If you have a heart rate monitor, and you have an idea what your maximum heart rate is, you can figure out your long distance pace easily.

    For a ride that lasts several hours, you should aim for an average heart rate that doesn't exceed 75% of your maximum. This is a nice formula, because it works for just about everyone, regardless of fitness level.

    For a novice rider, that 75% may be 12 mph. For a pro, it might be 22 mph.
    Hi Terry,

    I have a question about this. My max heart rate comes in daily at anything from 188 or so to as high as 203. It's most commonly in the low 190s.

    So 190 * .75 = 142.5. So this seems easy enough but how hard is it to get your heart rate that low?

    When I'm simply standing on my pedals getting ready to roll, my HR is around 110. If I start to pedal it bumps up from there and tend to be at 163 average for my 1 -2 hour rides. I get down to the low 150s at stop lights and rev up from there for sprints, climbs and attacks.

    I don't think I've ever seen 143. How do I dial it down to 143?

    Joe
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    Senior Member donhaller's Avatar
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    Thanks for all of the great responses. I do use a HR Monitor, and I'm just going to have to go out and see where my best average speed / HR is at a comfortable cruise on flat land. From there I can estimate an average for my 100miler.

  11. #11
    Climbing Fool terrymorse's Avatar
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    Quote Originally Posted by ratebeer
    When I'm simply standing on my pedals getting ready to roll, my HR is around 110. If I start to pedal it bumps up from there and tend to be at 163 average for my 1 -2 hour rides. I get down to the low 150s at stop lights and rev up from there for sprints, climbs and attacks.

    I don't think I've ever seen 143. How do I dial it down to 143?
    Are you really averaging 163 for 2 hours? Assuming your max. HR is 190, that's 86% of maximum. It's really, really hard to average 86% over 2 hours. If your max is 203, that puts 163 at 80%. That's more reasonable, right in the middle of "tempo" pace, which people can sustain for a few hours.

    I did an 82% ride up Mt. Hamilton that lasted 1:40 the other day. I was wiped out at the top.
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  12. #12
    Zinophile tibikefor2's Avatar
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    ratebeer:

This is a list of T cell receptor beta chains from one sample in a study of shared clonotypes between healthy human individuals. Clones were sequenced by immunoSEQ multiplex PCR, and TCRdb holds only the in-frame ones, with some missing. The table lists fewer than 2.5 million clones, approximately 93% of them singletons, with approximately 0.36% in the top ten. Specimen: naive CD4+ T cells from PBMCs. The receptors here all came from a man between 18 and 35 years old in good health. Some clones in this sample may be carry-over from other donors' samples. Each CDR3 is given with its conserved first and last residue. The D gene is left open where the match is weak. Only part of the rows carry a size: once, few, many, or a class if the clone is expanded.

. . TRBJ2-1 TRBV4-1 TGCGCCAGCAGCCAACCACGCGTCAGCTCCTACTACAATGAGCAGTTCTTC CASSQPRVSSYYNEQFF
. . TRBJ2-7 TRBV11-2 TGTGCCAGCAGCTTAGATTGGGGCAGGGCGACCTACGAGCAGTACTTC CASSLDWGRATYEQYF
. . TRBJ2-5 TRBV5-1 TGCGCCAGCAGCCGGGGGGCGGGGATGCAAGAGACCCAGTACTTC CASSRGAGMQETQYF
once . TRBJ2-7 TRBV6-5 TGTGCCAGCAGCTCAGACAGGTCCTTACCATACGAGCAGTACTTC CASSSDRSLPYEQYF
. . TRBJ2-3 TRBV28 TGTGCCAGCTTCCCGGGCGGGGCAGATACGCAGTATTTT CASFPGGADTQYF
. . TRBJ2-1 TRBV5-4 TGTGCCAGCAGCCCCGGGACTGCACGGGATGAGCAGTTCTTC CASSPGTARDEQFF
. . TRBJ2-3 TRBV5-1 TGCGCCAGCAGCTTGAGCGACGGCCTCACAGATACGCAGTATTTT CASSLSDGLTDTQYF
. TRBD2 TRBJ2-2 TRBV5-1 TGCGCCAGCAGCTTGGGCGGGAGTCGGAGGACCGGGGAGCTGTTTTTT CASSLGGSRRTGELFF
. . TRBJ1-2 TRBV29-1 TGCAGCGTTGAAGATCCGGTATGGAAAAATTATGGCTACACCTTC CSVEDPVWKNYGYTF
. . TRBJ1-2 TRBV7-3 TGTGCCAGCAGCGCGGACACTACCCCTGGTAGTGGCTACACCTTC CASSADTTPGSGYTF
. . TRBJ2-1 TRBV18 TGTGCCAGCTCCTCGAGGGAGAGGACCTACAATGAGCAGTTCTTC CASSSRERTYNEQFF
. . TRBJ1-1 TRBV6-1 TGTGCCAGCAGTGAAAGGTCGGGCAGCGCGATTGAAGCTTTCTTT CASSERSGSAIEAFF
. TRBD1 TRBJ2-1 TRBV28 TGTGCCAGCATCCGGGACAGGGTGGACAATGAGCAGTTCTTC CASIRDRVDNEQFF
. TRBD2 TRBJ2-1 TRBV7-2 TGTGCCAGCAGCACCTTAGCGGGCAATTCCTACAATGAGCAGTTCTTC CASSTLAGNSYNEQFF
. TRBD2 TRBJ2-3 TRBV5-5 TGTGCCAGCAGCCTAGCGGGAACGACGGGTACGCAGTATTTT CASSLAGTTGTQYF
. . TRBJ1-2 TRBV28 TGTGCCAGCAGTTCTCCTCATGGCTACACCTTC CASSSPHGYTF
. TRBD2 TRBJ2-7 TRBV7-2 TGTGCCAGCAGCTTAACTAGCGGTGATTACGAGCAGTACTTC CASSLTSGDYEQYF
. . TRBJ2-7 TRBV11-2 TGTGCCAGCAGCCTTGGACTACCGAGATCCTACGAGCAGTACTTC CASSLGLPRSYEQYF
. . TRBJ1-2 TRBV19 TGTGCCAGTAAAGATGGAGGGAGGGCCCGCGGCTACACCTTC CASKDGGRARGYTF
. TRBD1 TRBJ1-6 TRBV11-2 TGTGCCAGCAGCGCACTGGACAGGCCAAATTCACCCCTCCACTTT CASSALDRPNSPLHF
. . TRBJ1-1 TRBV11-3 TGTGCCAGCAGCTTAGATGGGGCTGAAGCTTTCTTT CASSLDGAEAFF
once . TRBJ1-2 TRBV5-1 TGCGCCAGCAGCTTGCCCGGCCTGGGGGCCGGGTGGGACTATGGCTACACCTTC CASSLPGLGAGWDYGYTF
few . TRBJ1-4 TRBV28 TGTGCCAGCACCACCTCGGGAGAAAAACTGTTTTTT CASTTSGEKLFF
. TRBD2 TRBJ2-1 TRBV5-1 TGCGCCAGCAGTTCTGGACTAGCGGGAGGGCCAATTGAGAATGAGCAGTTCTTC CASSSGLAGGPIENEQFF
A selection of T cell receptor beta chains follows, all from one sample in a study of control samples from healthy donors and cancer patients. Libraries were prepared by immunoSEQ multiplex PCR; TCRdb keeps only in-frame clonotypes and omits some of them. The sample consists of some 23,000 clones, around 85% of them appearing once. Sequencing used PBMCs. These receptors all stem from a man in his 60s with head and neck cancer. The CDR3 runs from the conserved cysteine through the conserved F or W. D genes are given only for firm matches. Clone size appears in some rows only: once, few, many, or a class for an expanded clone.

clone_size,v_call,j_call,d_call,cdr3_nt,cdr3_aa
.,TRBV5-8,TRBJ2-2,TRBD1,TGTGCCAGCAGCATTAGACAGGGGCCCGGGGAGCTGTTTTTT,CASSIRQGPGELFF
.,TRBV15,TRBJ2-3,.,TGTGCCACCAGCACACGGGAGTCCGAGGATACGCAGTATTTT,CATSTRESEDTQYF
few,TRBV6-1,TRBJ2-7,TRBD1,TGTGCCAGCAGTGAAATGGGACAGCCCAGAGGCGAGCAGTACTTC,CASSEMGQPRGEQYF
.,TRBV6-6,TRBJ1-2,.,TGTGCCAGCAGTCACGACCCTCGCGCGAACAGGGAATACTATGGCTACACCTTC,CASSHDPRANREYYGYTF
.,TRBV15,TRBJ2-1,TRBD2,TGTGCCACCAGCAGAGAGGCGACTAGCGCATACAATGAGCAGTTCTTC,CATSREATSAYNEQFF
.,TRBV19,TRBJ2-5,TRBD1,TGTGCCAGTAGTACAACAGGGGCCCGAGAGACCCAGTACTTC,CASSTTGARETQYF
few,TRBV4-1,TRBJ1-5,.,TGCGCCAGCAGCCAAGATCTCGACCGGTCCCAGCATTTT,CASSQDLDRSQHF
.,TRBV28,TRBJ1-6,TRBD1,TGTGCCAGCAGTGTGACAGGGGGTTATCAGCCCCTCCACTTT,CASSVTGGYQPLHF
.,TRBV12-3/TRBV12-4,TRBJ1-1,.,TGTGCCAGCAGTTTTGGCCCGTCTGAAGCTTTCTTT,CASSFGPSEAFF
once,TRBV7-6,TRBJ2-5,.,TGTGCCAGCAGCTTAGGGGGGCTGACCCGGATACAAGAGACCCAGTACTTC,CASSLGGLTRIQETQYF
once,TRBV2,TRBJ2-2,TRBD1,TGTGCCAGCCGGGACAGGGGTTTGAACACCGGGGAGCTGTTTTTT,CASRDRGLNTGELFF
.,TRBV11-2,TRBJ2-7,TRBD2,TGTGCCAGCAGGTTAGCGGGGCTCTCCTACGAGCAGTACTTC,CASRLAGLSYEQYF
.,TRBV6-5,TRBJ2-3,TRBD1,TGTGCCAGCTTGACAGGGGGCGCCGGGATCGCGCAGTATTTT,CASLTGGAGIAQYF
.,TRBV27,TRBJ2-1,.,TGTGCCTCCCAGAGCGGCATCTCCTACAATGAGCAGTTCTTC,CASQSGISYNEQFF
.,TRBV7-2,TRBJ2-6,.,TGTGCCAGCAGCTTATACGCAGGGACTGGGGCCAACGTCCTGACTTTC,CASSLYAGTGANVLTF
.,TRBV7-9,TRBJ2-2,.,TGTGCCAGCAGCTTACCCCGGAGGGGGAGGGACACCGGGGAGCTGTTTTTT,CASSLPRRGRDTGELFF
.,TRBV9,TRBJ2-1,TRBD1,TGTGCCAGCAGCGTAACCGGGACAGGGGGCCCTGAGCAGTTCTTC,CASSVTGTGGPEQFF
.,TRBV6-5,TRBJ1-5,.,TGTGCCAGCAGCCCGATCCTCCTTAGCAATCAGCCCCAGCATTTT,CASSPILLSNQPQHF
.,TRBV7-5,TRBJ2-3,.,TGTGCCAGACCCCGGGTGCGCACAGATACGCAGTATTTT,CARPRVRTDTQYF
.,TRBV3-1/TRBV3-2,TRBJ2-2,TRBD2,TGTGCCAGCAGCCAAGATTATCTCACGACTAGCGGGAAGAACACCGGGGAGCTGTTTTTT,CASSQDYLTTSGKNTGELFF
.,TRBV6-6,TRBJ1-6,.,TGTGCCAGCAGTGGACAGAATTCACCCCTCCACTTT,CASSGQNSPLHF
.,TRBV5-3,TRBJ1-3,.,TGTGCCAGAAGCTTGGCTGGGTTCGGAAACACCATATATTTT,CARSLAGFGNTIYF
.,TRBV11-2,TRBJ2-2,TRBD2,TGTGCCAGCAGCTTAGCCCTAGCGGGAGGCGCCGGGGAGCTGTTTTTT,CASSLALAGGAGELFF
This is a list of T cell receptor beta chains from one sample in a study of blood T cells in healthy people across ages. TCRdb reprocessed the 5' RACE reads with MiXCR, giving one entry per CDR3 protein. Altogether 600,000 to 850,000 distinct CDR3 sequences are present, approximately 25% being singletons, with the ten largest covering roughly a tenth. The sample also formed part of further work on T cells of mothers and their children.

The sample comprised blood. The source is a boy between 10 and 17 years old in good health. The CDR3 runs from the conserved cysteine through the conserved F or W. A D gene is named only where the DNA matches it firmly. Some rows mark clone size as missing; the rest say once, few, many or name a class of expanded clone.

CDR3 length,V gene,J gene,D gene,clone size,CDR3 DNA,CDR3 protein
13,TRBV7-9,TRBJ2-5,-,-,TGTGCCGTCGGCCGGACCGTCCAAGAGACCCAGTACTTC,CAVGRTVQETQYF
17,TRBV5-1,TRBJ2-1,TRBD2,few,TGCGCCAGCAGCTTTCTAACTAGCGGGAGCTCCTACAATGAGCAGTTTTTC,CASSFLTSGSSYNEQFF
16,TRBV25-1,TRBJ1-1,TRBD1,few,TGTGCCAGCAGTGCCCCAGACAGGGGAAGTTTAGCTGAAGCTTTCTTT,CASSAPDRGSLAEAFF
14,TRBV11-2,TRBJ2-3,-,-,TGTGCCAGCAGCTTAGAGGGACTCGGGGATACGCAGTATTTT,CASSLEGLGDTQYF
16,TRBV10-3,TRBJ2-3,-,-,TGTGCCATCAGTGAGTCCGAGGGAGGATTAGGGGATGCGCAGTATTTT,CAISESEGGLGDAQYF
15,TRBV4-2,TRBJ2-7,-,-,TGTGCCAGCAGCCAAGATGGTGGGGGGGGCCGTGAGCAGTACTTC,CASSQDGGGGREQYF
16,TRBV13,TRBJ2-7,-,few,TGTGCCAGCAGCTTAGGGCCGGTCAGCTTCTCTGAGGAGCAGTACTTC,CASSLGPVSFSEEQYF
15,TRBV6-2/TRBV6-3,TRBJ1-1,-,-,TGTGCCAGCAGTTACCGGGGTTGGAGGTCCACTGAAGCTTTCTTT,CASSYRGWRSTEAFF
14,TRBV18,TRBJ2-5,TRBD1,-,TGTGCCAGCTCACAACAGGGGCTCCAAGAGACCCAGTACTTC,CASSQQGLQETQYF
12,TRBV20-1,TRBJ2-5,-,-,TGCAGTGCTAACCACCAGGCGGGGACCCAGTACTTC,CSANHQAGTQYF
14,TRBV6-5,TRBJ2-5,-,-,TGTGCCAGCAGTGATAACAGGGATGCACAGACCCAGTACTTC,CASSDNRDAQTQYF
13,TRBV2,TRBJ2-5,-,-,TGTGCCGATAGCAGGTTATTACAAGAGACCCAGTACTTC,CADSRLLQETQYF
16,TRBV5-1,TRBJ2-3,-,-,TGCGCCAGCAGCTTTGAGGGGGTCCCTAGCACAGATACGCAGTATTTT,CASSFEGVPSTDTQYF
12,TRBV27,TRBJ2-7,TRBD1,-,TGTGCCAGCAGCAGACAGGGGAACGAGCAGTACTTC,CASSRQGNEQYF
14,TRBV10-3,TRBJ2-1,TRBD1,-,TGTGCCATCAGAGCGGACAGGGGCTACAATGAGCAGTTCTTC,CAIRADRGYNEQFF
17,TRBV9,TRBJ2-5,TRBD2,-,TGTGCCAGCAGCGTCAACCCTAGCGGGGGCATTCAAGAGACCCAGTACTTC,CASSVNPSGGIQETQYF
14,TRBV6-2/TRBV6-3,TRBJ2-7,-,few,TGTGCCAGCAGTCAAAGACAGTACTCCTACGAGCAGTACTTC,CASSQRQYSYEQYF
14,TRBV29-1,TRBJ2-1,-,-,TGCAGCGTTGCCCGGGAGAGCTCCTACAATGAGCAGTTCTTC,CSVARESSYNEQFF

you can not determine how hard you should ride from only your heart rate. 75% of max heart rate is based on an average person. if someone is not average, the 75% calculation will be of marginal help. The other important aspect of distance cycling is perceived effort. If your effort is low and your heart rate is 163, that might be your cruising heart rate. It is hard to determine what your crusing heart rate or speed should be on such limited information.

    It sounds like you do a fair amount of interval work, which will tend to skew your heart rate to the high side. On long rides you want a consistent effort. Find a flat section of road, say 10 miles and try riding at various paces / heart rates to determine your cruising speed based on heart rate and perceived effort for that day.
    Tibikefor2

  13. #13
    Fattest Thin Man Az B's Avatar
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    Quote Originally Posted by terrymorse
    It's really, really hard to average 86% over 2 hours.
    I just got back from a two hour mountain bike ride where my average HR was 160. My max is 194. (86% would be 166, so I was running about 83%) I feel fine, and I'm not in particularly great shape right now.

    Mountain biking seems to really get my heart rate up a lot more than road riding.

    Az

  14. #14
    Senior Member socalrider's Avatar
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    Just remember that finishing the century is more important than going out too fast and not finishing.. Respectable century times range anywhere between 5-8 hours depending on how much training you have done. Make sure to ride with other people who have similar fitness and finish time goals..

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    Climbing Fool terrymorse's Avatar
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    More on pacing yourself for a century with a heart rate monitor:

    Although elite athletes may sustain efforts corresponding to 92% of their maximum heart rate for one hour, after beginners have the strength and endurance, they ride at about 80% of their maximum heart rate. Since a century represents many hours of work, the level one can sustain will be considerably less. Elite racers finish a century in about 4 hours, averaging more than 80% of maximum heart rate. Beginners finish a century in more than 8 hours, averaging 65% to 75% of maximum heart rate.
    — Baker, Altitude Climbing Endurance Training for Cyclists, 5.25 ed.
    Last edited by terrymorse; 02-07-07 at 05:08 PM.
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  16. #16
    Senior Member donhaller's Avatar
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    Terry,

    Thanks, Great information - thanks! I'm excited about the training schedule, and as far as training goals and others that will be riding with me on the century; we are going to be training in a pace line towards the end of our four month preparation for the 100miler.

  17. #17
    Where's the pack? race newbie's Avatar